|Working name||Fairfax proposal|
|Tysons Central 123||Tysons I&II|
|Tysons Central 7||Tysons Central|
|Tysons West||Tysons-Spring Hill Road|
|Wiehle Avenue||Reston-Wiehle Avenue|
|Reston Parkway||Reston Town Center|
|Route 28||Herndon-Dulles East|
I'm betting , in the end, the strongest power of corporate and developer interests will win this war. Prove me wrong Fairfax County!
What PIPA and SOPA have taught us, in case we didn't think this already, is that Congress doesn't understand technology. They even admit it by saying they aren't "nerds" as documented in Jon Stewart's The Daily Show (I think the use of the term "nerd" over "geek" to sound hip continues the point). Call me a rocket scientist, but shouldn't people who understand how stuff works make regulations about that stuff. A good rule of thumb in 2012- anyone who still uses a Blackberry should not be allowed to discuss technology. While we know it's just lobbyist telling congress what to do, let's pretend they are actually concerned about copyrighted material being stolen off the internet. Were these same people worried about tapes in the 70s and 80s? Were they pushing the 95th congress to ban tape decks? Probably not, so let's take back seat to technology laws for awhile so we can have Wikipedia in peace.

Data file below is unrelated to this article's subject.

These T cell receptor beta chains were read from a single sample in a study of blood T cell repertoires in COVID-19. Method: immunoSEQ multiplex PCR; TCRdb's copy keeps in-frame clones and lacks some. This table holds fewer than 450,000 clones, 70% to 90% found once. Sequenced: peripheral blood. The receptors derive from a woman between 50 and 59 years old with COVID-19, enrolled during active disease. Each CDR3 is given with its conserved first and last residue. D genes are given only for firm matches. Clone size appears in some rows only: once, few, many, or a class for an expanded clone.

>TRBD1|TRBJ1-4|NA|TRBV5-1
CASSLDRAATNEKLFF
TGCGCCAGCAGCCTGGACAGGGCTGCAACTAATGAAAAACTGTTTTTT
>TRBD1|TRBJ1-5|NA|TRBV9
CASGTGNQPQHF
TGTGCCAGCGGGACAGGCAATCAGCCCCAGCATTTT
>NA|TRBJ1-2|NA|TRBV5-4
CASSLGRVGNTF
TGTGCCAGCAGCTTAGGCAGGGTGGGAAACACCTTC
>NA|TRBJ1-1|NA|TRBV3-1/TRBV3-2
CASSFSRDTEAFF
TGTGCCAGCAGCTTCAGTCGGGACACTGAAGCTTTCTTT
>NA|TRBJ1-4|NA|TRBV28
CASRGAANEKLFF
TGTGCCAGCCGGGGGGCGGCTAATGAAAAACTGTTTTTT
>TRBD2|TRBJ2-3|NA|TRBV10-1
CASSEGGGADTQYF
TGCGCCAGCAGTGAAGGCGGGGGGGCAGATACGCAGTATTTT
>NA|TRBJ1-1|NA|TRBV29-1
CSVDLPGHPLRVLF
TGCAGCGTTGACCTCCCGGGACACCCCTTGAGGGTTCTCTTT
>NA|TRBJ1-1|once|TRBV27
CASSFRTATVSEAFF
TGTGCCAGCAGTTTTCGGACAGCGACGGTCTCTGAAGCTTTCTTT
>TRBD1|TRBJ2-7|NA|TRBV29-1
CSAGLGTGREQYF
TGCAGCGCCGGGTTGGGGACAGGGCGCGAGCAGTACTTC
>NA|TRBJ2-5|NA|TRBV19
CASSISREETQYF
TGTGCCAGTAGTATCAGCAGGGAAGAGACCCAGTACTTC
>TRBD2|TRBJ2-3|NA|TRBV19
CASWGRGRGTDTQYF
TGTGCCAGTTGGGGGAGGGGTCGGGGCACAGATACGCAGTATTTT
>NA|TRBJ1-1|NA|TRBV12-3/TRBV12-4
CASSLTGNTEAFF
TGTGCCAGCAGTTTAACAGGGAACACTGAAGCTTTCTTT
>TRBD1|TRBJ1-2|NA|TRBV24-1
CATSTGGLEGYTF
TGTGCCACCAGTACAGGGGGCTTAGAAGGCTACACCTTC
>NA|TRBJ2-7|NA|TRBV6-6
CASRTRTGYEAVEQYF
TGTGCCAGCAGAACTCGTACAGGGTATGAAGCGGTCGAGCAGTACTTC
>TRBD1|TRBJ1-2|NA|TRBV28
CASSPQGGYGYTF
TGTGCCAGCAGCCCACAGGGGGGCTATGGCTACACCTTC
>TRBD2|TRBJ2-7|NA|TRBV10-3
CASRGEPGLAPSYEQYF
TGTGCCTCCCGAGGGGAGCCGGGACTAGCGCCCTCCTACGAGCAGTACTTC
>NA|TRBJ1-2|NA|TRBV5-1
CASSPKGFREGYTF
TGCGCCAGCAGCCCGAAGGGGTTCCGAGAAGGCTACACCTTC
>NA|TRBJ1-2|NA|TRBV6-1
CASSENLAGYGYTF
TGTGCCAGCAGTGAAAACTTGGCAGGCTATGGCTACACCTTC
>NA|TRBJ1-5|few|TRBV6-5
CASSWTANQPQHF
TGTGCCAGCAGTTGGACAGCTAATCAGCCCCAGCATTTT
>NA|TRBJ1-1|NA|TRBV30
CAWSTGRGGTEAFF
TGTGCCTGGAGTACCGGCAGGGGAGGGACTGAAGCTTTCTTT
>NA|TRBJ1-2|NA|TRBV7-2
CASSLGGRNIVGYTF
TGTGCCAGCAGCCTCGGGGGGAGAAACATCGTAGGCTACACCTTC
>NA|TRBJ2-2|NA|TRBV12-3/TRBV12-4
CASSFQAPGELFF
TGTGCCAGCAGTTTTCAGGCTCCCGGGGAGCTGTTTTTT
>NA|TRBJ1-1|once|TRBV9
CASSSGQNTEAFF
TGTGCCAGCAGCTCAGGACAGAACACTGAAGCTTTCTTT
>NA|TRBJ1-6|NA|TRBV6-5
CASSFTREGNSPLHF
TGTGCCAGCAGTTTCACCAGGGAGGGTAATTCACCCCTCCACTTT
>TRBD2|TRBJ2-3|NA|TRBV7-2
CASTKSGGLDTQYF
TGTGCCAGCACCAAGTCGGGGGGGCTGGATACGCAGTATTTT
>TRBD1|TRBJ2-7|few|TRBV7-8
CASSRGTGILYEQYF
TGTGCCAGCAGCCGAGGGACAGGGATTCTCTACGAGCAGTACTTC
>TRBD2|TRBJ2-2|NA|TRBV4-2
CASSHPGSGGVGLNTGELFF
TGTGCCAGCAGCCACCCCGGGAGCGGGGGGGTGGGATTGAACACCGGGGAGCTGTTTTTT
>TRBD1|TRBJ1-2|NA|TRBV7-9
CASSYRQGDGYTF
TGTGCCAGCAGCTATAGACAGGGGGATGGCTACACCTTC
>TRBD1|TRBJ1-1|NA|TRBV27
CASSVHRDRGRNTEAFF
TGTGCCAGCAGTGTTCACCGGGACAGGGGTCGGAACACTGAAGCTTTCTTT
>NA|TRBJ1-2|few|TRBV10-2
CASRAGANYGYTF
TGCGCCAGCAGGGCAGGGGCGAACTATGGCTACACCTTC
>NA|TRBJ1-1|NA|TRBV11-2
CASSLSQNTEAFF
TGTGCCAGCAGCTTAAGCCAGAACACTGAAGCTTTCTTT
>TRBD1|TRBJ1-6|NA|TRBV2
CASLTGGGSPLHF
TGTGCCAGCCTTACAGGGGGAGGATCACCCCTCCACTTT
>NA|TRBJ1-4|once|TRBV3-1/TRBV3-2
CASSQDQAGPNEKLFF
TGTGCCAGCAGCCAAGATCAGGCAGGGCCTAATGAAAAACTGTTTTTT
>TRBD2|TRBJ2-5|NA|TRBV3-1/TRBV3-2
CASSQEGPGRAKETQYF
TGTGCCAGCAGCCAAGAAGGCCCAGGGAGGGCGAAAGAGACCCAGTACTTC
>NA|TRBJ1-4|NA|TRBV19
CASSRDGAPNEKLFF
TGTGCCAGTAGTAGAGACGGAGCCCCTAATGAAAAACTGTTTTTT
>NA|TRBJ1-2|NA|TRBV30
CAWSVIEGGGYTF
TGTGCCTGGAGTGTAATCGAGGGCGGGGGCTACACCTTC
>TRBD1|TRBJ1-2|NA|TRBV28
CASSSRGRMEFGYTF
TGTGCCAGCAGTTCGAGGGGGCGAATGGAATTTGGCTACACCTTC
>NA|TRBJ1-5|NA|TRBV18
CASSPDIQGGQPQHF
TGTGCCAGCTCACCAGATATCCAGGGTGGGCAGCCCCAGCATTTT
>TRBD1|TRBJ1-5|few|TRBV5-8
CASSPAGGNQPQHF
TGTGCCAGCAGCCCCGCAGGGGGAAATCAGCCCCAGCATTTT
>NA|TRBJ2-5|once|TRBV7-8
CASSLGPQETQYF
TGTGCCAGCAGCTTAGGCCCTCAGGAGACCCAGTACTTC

This past month NCARB (National Council of Architectural Registration Boards) decided it was time to ask their record holders for a little feedback. The feeling to voice my opinion about NCARB strikes a desire similar to say, congress asking me how they could better serve the American people. I started the survey one day to find the process to take longer expected. I'm sad to say I did not complete the survey. At least I can happily know the perserverant managed to fill the result banks with dissatisfaction. So why is NCARB so bad? I know very little about NCARB, except they enforce the rules and take my money for record keeping, so I decided I should take a look at potential issues. Naturally, my mind questions the current leadership and organization structure. I decided to read through the bylaws and looked at the leadership and discovered it's politics as usual. Members of the board have worked their way up a through the system and only serve a short and mostly unpaid terms. The terms are so short, when one reaches the executive board they are only allowed to serve for a year (two years for Presidents). For the powers that NCARB holds I would think the board would have a more influential tenure, after all, a typical collegiate student council has a longer allowed term.
Another drawback to the current board is age. The board is served by a wise old crowd of tested architects. Unfortunately, the generation of architects that lead our professional field are far from understanding the current wave of technology. This is a much larger issue of our field, but relates to how NCARB has implemented technology. Fortunately they have made advances in technology, but still don't have the refined feel that a tested architect would practice in detailing a building.